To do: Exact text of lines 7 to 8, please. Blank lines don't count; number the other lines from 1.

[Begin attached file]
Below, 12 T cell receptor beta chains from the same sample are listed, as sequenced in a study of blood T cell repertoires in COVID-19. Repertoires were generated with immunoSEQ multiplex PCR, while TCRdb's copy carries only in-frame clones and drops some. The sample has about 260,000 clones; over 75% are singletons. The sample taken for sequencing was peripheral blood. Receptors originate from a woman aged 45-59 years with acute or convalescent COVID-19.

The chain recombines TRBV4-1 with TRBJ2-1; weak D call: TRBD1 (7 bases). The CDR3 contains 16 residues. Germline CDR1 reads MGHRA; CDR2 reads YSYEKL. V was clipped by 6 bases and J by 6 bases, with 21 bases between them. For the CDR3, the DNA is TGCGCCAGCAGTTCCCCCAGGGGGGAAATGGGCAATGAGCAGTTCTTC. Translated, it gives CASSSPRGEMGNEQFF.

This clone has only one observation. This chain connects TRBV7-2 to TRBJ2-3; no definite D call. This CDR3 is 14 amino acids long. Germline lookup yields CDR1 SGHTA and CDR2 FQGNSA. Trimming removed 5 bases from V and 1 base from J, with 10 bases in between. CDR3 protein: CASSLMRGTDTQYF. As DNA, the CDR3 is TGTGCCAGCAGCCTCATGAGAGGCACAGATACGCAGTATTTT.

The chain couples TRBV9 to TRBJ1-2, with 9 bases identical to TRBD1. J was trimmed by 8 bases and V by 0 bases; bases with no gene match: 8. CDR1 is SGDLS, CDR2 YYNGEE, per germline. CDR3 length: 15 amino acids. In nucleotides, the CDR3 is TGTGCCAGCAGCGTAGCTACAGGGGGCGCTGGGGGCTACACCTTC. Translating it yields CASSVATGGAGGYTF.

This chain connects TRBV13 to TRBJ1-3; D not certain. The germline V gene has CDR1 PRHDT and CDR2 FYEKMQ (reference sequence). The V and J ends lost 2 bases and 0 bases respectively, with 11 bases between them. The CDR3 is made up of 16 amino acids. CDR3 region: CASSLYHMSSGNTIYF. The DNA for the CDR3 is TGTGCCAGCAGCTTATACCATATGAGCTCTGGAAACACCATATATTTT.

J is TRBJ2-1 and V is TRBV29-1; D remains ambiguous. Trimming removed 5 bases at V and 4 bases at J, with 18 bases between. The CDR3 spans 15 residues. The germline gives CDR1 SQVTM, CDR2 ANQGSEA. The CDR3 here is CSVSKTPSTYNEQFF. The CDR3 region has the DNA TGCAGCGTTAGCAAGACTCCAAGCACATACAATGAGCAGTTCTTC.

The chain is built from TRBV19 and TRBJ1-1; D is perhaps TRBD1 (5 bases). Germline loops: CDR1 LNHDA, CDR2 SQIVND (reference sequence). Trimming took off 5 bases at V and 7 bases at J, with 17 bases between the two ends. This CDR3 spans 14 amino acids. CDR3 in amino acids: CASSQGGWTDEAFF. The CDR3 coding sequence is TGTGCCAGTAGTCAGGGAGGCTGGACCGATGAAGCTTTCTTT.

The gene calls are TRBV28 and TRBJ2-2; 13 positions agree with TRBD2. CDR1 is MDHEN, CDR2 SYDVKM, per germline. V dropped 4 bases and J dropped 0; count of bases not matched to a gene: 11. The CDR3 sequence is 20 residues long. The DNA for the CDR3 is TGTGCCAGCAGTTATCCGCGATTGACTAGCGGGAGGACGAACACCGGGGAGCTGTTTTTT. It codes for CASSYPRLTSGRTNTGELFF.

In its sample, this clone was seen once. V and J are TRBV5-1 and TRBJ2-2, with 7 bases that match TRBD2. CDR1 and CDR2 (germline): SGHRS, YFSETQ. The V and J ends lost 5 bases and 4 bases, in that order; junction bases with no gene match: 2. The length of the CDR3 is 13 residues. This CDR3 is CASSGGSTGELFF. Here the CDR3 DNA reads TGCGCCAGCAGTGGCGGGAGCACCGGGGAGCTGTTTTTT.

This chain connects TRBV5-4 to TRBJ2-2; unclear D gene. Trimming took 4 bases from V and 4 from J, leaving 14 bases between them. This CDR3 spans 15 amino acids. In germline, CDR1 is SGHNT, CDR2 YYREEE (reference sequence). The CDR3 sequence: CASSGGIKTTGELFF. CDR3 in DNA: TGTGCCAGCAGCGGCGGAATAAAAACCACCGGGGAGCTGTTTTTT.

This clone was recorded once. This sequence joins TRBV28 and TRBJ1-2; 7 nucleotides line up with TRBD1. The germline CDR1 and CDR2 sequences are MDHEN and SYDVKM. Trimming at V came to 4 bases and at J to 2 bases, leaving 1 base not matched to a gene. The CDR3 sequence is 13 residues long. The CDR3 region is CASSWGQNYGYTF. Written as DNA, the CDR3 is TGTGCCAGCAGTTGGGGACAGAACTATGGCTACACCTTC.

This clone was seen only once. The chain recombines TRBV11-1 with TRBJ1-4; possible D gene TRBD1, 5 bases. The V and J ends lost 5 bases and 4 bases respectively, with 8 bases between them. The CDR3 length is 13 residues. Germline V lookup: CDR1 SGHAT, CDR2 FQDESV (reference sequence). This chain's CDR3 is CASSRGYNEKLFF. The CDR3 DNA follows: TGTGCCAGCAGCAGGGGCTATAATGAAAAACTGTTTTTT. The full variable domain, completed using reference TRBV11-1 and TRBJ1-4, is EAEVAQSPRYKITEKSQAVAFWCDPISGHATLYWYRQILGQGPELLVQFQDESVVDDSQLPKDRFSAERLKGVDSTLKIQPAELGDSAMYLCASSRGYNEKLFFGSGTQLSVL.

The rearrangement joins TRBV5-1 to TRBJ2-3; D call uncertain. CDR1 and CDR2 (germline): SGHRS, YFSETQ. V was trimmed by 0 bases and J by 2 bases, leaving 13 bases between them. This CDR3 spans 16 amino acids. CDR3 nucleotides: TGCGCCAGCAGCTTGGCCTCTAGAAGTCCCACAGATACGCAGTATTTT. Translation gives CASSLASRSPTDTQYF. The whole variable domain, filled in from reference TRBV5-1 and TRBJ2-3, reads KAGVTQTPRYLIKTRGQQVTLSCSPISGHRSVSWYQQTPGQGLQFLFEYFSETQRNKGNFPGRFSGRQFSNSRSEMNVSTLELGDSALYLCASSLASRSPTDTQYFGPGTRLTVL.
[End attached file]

The chain is built from TRBV19 and TRBJ1-1; D is perhaps TRBD1 (5 bases). Germline loops: CDR1 LNHDA, CDR2 SQIVND (reference sequence). Trimming took off 5 bases at V and 7 bases at J, with 17 bases between the two ends. This CDR3 spans 14 amino acids. CDR3 in amino acids: CASSQGGWTDEAFF. The CDR3 coding sequence is TGTGCCAGTAGTCAGGGAGGCTGGACCGATGAAGCTTTCTTT.

The gene calls are TRBV28 and TRBJ2-2; 13 positions agree with TRBD2. CDR1 is MDHEN, CDR2 SYDVKM, per germline. V dropped 4 bases and J dropped 0; count of bases not matched to a gene: 11. The CDR3 sequence is 20 residues long. The DNA for the CDR3 is TGTGCCAGCAGTTATCCGCGATTGACTAGCGGGAGGACGAACACCGGGGAGCTGTTTTTT. It codes for CASSYPRLTSGRTNTGELFF.